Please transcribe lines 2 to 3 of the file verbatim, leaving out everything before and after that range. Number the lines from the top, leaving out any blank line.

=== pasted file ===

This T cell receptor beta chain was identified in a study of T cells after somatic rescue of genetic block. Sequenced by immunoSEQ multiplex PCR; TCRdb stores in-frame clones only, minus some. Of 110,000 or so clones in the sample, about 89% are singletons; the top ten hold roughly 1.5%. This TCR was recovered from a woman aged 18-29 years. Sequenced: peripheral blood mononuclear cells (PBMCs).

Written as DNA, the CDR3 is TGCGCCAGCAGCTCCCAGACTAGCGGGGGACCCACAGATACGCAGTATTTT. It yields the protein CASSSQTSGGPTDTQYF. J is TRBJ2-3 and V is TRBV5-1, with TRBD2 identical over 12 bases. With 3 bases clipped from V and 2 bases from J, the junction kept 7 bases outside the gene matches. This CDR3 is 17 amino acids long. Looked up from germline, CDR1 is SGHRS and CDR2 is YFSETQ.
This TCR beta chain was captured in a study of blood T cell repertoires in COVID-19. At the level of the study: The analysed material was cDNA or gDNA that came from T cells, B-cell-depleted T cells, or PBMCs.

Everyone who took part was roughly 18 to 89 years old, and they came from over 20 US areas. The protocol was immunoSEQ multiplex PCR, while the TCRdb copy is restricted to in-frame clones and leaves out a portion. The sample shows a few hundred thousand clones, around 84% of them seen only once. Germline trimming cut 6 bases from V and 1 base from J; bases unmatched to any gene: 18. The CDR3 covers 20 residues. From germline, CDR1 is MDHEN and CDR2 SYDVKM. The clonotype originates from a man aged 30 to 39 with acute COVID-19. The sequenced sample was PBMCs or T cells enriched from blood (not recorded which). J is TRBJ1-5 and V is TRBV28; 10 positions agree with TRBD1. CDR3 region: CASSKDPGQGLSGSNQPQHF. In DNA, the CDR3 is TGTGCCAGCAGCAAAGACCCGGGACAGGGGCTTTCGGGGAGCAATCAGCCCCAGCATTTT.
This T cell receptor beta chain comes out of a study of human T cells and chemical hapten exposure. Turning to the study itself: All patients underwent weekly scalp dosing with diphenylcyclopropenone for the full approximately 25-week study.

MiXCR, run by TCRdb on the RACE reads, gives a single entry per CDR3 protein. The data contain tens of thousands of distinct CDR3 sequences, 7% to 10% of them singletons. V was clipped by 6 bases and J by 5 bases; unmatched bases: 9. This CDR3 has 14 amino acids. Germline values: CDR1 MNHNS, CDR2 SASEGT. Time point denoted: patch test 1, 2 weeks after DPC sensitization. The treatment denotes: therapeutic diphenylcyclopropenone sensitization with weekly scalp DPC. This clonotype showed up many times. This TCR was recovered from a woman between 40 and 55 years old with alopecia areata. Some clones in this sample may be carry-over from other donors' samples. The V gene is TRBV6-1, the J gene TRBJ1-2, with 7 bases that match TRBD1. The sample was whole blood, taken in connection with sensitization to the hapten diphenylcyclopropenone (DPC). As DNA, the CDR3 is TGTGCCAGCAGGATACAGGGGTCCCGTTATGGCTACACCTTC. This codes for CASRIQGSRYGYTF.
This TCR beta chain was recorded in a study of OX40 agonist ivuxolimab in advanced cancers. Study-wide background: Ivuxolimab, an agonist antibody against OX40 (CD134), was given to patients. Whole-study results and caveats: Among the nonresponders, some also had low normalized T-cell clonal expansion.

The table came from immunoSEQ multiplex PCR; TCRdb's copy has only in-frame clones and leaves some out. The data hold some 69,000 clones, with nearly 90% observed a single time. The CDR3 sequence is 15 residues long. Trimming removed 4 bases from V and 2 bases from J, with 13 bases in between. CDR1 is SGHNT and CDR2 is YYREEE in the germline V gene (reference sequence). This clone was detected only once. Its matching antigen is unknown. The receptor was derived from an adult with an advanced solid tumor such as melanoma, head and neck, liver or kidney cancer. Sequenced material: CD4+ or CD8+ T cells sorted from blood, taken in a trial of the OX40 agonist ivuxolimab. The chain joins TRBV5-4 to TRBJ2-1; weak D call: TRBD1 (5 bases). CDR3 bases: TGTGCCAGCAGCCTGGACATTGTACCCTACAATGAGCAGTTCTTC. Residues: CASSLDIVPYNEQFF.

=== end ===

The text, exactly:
Written as DNA, the CDR3 is TGCGCCAGCAGCTCCCAGACTAGCGGGGGACCCACAGATACGCAGTATTTT. It yields the protein CASSSQTSGGPTDTQYF. J is TRBJ2-3 and V is TRBV5-1, with TRBD2 identical over 12 bases. With 3 bases clipped from V and 2 bases from J, the junction kept 7 bases outside the gene matches. This CDR3 is 17 amino acids long. Looked up from germline, CDR1 is SGHRS and CDR2 is YFSETQ.
This TCR beta chain was captured in a study of blood T cell repertoires in COVID-19. At the level of the study: The analysed material was cDNA or gDNA that came from T cells, B-cell-depleted T cells, or PBMCs.